Since Dr No was released in 1962, James Bond has captivated the cinema going public and delivered a character that is synonymous with Britain and sophistication. Originally from the pen of author Ian Fleming, Bond was immortalized by Sean Connery, who delivered what many to believe the best portrayal of Fleming’s fictional killer.The Bond films have been incredibly successful, with allegedly one third of the world’s population having viewed at least one of the spy’s exploits over the years.
When the first James Bond film was released, the world was a very different place: The cold war was in full swing, Beatlemania hadn’t yet exploded on the music scene and the thought of exotic locations was a pipe dream for many. In the 1960′s the life of James Bond was almost as far away as space travel (somethingeven Bond would get to experience, although not for another 16 years). James Bond was and still is a means of escaping – his adventures excite millions, and to quote the immortal line: “men want to be him and women want to be with him.”
Bond caused a “spy craze” in the 1960s: Mission: Impossible, The Man from Uncle and Our Man Flint to name but a few. Even Sean Connery’s brother was hired to star in a cheap exploitation film: Operation Kid Brother. As the franchise grew in popularity it became more and more outlandish. However the quality of the productions only got better with each succeeding film. Featuring legendary characters such as Goldfinger, Oddjob, Blofeld and of course Pussy Galore, the Bond films permeated popular culture. Throughout the 1960′s nobody could top Bond. Under Connery the franchise was a huge success – with Thunderball grossing a staggering $141 million in 1965! That’s an impressive sum today but mind boggling 43 years ago.
Connery however, grew tired of the role and the public scrutiny – and decided to quit the series. Faced with the loss of his star, Cubby Broccoli hired Australian model George Lazenby to strap on the Walther PPK in On Her Majesty’s Secret Service. The film took a more grounded approach to the series, and it is seen by many to be one of the best films in the franchise. The film would have been made all the better if it had been Connery’s swan song (as had been originally planned) but alas that was not to be. Lazenby believed that the character of James Bond would die with the end of the 60′s and quit after just one film, vacating the iconic role and leaving producers with the problem of finding yet another 007.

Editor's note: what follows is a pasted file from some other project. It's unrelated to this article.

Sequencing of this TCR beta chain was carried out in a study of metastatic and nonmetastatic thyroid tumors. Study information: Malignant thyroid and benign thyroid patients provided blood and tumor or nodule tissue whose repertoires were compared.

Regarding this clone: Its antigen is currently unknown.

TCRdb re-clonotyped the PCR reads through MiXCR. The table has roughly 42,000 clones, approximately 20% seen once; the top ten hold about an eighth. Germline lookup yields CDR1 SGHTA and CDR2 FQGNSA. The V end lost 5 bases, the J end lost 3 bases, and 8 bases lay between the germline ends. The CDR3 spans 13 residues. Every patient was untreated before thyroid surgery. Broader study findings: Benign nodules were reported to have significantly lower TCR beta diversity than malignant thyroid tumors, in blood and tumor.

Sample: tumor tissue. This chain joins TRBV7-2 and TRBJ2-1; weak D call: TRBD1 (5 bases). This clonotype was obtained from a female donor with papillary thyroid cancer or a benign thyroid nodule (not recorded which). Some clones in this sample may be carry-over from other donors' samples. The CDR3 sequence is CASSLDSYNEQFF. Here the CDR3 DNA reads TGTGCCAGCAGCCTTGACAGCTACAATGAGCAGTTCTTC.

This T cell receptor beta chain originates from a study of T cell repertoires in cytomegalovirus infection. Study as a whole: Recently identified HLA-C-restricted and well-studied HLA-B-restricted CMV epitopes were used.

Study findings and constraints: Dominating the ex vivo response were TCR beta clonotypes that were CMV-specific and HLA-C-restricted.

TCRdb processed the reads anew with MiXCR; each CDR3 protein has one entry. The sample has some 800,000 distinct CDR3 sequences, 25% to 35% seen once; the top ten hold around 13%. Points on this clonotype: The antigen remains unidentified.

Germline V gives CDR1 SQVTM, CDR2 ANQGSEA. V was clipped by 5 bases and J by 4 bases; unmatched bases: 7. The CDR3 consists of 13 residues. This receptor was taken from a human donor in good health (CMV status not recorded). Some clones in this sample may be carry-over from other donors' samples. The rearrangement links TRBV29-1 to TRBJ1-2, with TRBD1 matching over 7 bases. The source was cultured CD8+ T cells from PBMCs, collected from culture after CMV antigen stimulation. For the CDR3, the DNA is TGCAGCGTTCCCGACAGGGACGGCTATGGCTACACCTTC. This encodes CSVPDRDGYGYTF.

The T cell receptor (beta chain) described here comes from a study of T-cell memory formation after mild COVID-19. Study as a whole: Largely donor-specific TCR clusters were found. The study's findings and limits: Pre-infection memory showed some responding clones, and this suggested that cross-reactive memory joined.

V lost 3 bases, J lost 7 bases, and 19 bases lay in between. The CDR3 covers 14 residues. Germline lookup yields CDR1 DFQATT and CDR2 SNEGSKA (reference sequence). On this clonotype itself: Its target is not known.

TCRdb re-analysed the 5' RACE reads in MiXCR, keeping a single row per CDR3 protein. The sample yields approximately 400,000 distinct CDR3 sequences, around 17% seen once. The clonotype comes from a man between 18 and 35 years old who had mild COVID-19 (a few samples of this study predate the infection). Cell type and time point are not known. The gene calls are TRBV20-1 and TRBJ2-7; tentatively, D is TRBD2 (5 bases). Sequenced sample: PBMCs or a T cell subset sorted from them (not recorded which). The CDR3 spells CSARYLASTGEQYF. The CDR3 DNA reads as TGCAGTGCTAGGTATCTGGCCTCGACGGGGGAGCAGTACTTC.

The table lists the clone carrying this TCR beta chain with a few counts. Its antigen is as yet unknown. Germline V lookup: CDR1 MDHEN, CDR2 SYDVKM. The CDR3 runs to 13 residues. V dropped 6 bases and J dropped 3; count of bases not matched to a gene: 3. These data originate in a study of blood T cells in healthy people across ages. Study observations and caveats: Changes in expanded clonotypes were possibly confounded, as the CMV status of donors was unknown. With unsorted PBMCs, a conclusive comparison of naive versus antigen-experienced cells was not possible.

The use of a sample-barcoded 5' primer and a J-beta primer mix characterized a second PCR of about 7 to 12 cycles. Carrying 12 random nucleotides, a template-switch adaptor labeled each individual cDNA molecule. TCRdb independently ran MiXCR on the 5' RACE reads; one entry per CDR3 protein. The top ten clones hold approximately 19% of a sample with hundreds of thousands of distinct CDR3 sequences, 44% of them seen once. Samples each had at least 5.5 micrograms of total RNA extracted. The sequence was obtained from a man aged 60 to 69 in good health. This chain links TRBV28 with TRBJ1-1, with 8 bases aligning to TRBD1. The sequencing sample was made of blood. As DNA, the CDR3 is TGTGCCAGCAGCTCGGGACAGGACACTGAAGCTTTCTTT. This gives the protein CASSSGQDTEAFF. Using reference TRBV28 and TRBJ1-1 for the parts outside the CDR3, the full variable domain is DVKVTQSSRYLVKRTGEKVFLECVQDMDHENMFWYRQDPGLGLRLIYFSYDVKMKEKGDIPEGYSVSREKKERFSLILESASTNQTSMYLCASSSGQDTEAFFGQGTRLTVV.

Connery was lured back with a staggering $1.25 million paycheck for Diamonds Are Forever, a tale based loosely on Howard Hughes residency in Las Vegas. Ditching any realism, the film was even more tongue in cheek and helped pave the way for the Roger Moore films for years to come. Live and Let Die was Moore’s introduction to Bond and he took a different approach to the character. More of a “lady killer” than a cold blooded killer, Moore played up the more ridiculous elements of the character, and delivered a James Bond that is loved my many yet loathed by some. This first Moore film owed a great deal to the blacksploitation films oft the time, by introducing Bond to Harlem and Voodoo.
Moore brought the Bond films through the 1970′s, a time when Hollywood was producing more serious films by younger maverick directors. 007 had the market cornered on action, with only the Irwin Allen disaster films coming close in spectacle. All that changed in 1977 with the release of Star Wars. If the world went spy crazy in the 60s then it went space crazy on he 70′s following the release of George Lucas’ space epic. Using Fleming’s Moonraker novel as a launching pad, Bond finally became out of this world. While many now see the film as one of the weakest films in the series, it has to be noted that the film grossed an amazing $200 million in 1978 (that’s over $600MM in 2008 dollars!).
The birth of the 1980 saw the return of Sean Connery in Never Say Never Again – a play on what Connery had said when asked if he would return to the Bond character. The film was produced by Kevin McClory, a filmmaker who helped develop the story of Thunderball. Following a lengthy court battle McClory won remake rights to the film and managed to persuade Connery back with a hefty pay packet.